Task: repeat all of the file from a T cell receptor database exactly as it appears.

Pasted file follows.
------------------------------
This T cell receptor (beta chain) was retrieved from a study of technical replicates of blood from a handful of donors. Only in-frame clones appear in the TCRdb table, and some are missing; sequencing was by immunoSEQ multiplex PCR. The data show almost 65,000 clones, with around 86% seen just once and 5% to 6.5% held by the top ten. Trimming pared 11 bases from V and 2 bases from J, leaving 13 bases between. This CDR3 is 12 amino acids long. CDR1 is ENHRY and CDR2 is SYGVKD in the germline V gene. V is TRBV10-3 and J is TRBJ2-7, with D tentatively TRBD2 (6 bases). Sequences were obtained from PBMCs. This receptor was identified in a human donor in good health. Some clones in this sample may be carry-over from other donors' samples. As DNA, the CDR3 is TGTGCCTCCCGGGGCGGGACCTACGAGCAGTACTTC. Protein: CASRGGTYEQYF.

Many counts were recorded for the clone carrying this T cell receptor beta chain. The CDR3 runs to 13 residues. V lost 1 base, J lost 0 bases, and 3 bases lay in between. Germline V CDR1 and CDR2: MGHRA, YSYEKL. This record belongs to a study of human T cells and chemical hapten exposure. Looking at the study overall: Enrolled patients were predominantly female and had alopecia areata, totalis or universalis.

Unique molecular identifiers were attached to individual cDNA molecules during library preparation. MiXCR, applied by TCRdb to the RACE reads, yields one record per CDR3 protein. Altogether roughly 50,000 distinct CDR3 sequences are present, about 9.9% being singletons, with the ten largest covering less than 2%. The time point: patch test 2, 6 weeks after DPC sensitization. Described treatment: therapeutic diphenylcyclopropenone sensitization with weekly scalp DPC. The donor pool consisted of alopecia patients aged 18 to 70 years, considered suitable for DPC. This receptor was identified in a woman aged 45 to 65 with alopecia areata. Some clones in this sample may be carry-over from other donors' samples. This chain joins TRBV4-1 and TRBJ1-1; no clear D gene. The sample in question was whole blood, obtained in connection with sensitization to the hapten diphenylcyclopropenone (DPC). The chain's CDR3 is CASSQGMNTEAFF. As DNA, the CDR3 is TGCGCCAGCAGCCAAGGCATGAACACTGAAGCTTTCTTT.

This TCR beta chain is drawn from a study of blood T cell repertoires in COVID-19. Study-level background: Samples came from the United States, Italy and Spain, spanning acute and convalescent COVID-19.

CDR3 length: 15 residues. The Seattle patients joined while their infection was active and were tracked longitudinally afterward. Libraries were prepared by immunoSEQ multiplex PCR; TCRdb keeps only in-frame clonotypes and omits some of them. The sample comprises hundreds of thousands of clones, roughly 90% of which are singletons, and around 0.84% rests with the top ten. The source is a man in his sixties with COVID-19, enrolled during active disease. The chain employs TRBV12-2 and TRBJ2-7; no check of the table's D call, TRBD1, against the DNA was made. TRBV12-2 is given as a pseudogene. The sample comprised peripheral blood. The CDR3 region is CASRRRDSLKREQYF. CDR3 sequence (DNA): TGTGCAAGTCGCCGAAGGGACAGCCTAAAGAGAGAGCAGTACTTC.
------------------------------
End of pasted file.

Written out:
This T cell receptor (beta chain) was retrieved from a study of technical replicates of blood from a handful of donors. Only in-frame clones appear in the TCRdb table, and some are missing; sequencing was by immunoSEQ multiplex PCR. The data show almost 65,000 clones, with around 86% seen just once and 5% to 6.5% held by the top ten. Trimming pared 11 bases from V and 2 bases from J, leaving 13 bases between. This CDR3 is 12 amino acids long. CDR1 is ENHRY and CDR2 is SYGVKD in the germline V gene. V is TRBV10-3 and J is TRBJ2-7, with D tentatively TRBD2 (6 bases). Sequences were obtained from PBMCs. This receptor was identified in a human donor in good health. Some clones in this sample may be carry-over from other donors' samples. As DNA, the CDR3 is TGTGCCTCCCGGGGCGGGACCTACGAGCAGTACTTC. Protein: CASRGGTYEQYF.

Many counts were recorded for the clone carrying this T cell receptor beta chain. The CDR3 runs to 13 residues. V lost 1 base, J lost 0 bases, and 3 bases lay in between. Germline V CDR1 and CDR2: MGHRA, YSYEKL. This record belongs to a study of human T cells and chemical hapten exposure. Looking at the study overall: Enrolled patients were predominantly female and had alopecia areata, totalis or universalis.

Unique molecular identifiers were attached to individual cDNA molecules during library preparation. MiXCR, applied by TCRdb to the RACE reads, yields one record per CDR3 protein. Altogether roughly 50,000 distinct CDR3 sequences are present, about 9.9% being singletons, with the ten largest covering less than 2%. The time point: patch test 2, 6 weeks after DPC sensitization. Described treatment: therapeutic diphenylcyclopropenone sensitization with weekly scalp DPC. The donor pool consisted of alopecia patients aged 18 to 70 years, considered suitable for DPC. This receptor was identified in a woman aged 45 to 65 with alopecia areata. Some clones in this sample may be carry-over from other donors' samples. This chain joins TRBV4-1 and TRBJ1-1; no clear D gene. The sample in question was whole blood, obtained in connection with sensitization to the hapten diphenylcyclopropenone (DPC). The chain's CDR3 is CASSQGMNTEAFF. As DNA, the CDR3 is TGCGCCAGCAGCCAAGGCATGAACACTGAAGCTTTCTTT.

This TCR beta chain is drawn from a study of blood T cell repertoires in COVID-19. Study-level background: Samples came from the United States, Italy and Spain, spanning acute and convalescent COVID-19.

CDR3 length: 15 residues. The Seattle patients joined while their infection was active and were tracked longitudinally afterward. Libraries were prepared by immunoSEQ multiplex PCR; TCRdb keeps only in-frame clonotypes and omits some of them. The sample comprises hundreds of thousands of clones, roughly 90% of which are singletons, and around 0.84% rests with the top ten. The source is a man in his sixties with COVID-19, enrolled during active disease. The chain employs TRBV12-2 and TRBJ2-7; no check of the table's D call, TRBD1, against the DNA was made. TRBV12-2 is given as a pseudogene. The sample comprised peripheral blood. The CDR3 region is CASRRRDSLKREQYF. CDR3 sequence (DNA): TGTGCAAGTCGCCGAAGGGACAGCCTAAAGAGAGAGCAGTACTTC.